Public Private Partner-ship school building schemes would be replaced by the Scottish Futures Trust using bonds for finance. The graduate endowment payment would be abolished and student loans replaced with grants.
Those paying student loans will have their repayments met by a Nationalist executive.
Education is promised the injection of any extra funding, while other departments are warned they may have to "cut their cloth" according to the money available. A total investment of pound;1.2 billion for schools, colleges, universities and training programmes is promised by 2010-11 - Pounds 360 million for 2008-09; pound;380 million for 2009-10; and pound;400 million for 2010-11.
Under a new education bill, 16 and 17-year-olds could only leave education if in skills training or full-time volunteering, while 100 skills academies would give 14 to 18 year-olds high level vocational skills.
Labour also promises an extension of free nursery education provision to the 10,000 two-year-olds "who need it the most" and an increase in hours for three and four-year-olds. New literacy and arithmetic standard tests would be introduced in secondary.
Headteachers would be given budgets to help them mainstream children with special needs.
Languages would be taught from P3, and 500 additional modern languages teachers and language assistants recruited.
Two hundred and fifty schools would be rebuilt or refurbished with at least 100 completed by 2009, and the Schools of Ambition programme would be expanded.
Labour is aiming for two hours of PE a week for primary children and says lowering class sizes will remain a priority.
HMIE's remit would be expanded and the General Teaching Council for Scotland given new powers in setting, monitoring and maintaining teaching standards.
A discipline code would be laid out in legislation, giving headteachers authority to exclude unruly pupils.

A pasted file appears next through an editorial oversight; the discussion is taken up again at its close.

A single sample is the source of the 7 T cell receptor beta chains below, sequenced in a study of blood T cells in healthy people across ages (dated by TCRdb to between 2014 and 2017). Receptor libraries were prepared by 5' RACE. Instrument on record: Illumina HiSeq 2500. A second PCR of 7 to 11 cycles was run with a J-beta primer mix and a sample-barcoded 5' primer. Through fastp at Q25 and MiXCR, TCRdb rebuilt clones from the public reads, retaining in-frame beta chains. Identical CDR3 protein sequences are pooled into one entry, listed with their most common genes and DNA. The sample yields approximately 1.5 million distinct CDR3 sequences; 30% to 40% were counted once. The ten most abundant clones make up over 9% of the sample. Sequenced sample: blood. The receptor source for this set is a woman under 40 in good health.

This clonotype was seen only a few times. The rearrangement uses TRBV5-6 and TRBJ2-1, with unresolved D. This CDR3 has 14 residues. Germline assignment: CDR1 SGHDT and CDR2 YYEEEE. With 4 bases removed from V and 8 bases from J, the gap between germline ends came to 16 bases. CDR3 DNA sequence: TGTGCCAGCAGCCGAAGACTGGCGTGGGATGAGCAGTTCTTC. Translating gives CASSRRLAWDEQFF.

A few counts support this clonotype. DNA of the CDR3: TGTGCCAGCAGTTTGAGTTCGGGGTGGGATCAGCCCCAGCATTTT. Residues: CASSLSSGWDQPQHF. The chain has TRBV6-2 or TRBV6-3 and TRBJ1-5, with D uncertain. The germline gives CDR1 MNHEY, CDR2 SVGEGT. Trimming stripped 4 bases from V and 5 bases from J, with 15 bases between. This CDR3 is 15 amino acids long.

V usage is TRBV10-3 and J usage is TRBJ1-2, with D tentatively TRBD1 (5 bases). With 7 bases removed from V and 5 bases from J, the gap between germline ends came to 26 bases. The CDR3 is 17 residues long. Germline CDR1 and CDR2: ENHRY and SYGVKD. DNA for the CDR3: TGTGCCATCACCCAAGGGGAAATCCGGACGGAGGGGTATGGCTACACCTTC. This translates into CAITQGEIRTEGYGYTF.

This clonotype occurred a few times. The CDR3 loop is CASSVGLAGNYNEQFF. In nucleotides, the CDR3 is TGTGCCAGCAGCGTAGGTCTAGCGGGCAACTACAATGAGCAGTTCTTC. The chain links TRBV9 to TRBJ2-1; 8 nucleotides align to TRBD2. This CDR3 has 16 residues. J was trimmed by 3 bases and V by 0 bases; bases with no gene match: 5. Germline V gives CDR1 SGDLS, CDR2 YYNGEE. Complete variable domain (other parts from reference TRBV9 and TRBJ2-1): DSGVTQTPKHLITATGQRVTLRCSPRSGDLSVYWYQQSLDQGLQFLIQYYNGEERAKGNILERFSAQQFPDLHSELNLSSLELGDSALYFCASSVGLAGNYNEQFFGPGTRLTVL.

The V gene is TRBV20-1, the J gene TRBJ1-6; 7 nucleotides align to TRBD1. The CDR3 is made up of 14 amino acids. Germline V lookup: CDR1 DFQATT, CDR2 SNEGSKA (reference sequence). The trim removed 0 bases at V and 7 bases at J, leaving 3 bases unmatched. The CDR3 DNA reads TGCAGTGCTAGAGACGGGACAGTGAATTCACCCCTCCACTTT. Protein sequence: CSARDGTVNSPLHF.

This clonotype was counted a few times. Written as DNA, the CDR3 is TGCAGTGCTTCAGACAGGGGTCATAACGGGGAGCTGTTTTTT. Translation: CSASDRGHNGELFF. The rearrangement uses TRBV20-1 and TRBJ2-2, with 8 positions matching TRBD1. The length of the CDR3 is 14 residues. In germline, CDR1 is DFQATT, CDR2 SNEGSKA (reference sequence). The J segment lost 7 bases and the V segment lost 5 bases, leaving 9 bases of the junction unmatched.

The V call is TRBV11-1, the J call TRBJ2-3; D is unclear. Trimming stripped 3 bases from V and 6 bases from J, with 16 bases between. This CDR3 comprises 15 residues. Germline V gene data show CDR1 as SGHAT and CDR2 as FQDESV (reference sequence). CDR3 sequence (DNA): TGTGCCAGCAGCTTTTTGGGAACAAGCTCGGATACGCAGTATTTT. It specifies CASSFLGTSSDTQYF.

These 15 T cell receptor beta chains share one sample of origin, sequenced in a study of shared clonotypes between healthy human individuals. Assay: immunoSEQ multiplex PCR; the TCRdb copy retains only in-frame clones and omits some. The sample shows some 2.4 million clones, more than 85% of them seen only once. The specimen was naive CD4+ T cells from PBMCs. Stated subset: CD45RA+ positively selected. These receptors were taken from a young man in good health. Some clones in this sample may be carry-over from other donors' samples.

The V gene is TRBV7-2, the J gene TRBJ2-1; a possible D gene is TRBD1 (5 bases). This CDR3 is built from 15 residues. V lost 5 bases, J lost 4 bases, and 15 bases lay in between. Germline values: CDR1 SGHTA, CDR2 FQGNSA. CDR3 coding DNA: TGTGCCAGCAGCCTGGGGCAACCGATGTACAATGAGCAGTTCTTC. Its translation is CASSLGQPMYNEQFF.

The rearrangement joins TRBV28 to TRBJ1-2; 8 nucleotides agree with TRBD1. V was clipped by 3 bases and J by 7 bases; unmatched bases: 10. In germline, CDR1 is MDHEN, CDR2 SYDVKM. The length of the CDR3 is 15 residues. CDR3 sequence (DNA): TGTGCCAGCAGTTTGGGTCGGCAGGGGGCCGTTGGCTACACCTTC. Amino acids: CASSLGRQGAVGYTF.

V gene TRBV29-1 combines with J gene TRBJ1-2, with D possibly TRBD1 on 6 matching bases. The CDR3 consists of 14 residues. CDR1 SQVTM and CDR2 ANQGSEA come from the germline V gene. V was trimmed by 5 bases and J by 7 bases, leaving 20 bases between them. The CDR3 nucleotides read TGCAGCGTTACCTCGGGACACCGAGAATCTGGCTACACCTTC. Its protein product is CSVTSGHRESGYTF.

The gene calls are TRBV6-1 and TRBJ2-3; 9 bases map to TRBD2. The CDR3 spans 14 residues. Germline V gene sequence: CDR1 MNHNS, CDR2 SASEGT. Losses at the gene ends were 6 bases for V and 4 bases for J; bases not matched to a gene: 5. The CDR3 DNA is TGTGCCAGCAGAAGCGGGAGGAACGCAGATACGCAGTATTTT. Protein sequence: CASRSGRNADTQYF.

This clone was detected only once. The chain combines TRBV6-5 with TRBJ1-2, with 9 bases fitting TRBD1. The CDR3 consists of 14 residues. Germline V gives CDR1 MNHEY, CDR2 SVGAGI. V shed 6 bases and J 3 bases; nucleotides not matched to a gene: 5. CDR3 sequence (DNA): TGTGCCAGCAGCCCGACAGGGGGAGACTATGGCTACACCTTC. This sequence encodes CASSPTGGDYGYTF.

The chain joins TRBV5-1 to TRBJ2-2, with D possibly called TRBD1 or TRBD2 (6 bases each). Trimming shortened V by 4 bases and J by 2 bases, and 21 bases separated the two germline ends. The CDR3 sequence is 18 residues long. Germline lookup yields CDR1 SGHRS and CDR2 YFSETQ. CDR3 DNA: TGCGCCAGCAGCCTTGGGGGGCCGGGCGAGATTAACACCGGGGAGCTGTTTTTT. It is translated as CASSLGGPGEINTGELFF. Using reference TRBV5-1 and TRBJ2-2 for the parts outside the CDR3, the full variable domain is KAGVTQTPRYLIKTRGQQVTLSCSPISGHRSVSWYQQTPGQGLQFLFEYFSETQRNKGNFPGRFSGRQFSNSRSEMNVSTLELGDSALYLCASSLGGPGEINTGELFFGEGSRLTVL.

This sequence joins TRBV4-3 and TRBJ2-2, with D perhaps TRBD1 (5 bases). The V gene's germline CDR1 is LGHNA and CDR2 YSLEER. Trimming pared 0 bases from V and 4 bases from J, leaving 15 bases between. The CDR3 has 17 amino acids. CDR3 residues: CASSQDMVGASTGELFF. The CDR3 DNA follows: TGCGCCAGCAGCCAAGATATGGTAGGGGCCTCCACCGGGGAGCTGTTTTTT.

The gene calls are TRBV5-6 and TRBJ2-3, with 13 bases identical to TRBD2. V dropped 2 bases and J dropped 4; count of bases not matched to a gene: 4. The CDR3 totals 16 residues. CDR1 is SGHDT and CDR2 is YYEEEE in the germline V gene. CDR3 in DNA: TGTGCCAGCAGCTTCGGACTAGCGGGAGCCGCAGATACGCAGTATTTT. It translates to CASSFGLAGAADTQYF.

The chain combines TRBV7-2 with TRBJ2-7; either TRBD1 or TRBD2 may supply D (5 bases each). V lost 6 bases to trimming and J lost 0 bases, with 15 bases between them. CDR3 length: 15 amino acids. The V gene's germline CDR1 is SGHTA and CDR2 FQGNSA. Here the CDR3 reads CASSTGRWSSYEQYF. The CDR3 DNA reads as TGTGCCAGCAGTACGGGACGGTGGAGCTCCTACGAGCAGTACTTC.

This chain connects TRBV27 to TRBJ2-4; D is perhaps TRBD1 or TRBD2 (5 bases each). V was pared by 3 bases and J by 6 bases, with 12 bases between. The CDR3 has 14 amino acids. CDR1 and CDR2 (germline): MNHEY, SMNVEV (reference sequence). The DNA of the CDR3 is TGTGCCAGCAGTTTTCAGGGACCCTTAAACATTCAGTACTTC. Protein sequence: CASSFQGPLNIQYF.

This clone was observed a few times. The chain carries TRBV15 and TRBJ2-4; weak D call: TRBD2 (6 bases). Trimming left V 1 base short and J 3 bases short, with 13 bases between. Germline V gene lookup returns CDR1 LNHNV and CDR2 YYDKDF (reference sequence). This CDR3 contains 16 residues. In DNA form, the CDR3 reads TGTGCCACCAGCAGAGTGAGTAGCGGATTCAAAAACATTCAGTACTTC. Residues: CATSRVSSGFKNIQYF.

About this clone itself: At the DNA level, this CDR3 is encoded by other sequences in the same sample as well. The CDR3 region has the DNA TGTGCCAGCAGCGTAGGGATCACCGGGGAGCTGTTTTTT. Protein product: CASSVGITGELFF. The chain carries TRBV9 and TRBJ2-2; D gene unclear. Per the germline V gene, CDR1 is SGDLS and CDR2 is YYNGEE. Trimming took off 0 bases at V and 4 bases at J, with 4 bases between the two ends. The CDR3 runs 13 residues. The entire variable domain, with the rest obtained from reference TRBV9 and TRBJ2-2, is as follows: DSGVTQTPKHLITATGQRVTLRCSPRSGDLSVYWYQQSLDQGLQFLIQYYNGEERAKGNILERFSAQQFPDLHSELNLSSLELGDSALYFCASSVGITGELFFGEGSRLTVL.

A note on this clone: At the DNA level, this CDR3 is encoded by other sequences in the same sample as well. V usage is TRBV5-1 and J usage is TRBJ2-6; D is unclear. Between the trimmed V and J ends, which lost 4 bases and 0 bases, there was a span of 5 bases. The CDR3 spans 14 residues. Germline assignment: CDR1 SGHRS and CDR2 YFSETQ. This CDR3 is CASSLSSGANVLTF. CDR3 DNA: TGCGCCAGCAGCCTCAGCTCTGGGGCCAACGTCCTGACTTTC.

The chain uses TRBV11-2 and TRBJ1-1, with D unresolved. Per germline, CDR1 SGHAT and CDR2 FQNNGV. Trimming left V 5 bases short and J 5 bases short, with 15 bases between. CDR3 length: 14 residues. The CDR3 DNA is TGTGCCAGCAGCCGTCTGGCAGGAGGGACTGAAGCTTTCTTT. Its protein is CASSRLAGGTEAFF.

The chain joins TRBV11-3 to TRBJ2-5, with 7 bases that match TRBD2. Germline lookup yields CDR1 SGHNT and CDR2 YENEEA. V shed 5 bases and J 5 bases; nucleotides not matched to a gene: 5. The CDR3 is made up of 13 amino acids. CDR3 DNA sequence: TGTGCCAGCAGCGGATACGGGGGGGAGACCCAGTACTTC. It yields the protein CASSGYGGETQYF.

Top-up fees would not be introduced and the amount that could be borrowed through the student loans scheme increased.
The Scottish Green Party would integrate denominational schools into a non-denominational system of state education. It also wants to see a maximum primary class size of 20; more work experience opportunities for pupils; a ban on advertising in schools; and better pay and conditions for support staff.
The Scottish Socialist Party wants maximum class sizes of 20; no school closures without the agreement of the local community; free pre-school education for three and four-year-olds; better staffing and care for special needs pupils in mainstream and specialist provision; free school meals for all; an end to all PPP building schemes; reinstatement of the student grant; and the abolition of tuition fees.
THE FOUR FORCES
Even sitting still, the ever-energetic Fiona Hyslop seems to be on the move. As mother of three children aged from nursery to P7, the Lothians list MSP and SNP education spokeswoman has plenty to keep her busy.
One of the most vocal voices on the Scottish Parliament's education committee, the 42-year-old nonetheless strikes a more measured tone than some of her parliamentary colleagues.
A former pupil of Ayr Academy and economic history and sociology graduate of Glasgow University, she spent 13 years working in sales and marketing for Standard Life. But politics has been a long-running interest. Ms Hyslop joined the SNP in 1986 and has worked her way into the bosom of the party, appointed to the education brief by former party leader John Swinney in 2003, remaining there ever since.
Scotland's education system lends itself well, she claims, to the independence cause she espouses. "We have an independent Scottish education system. What we want to do is provide the leadership in education that takes the best from the profession and drive that forward."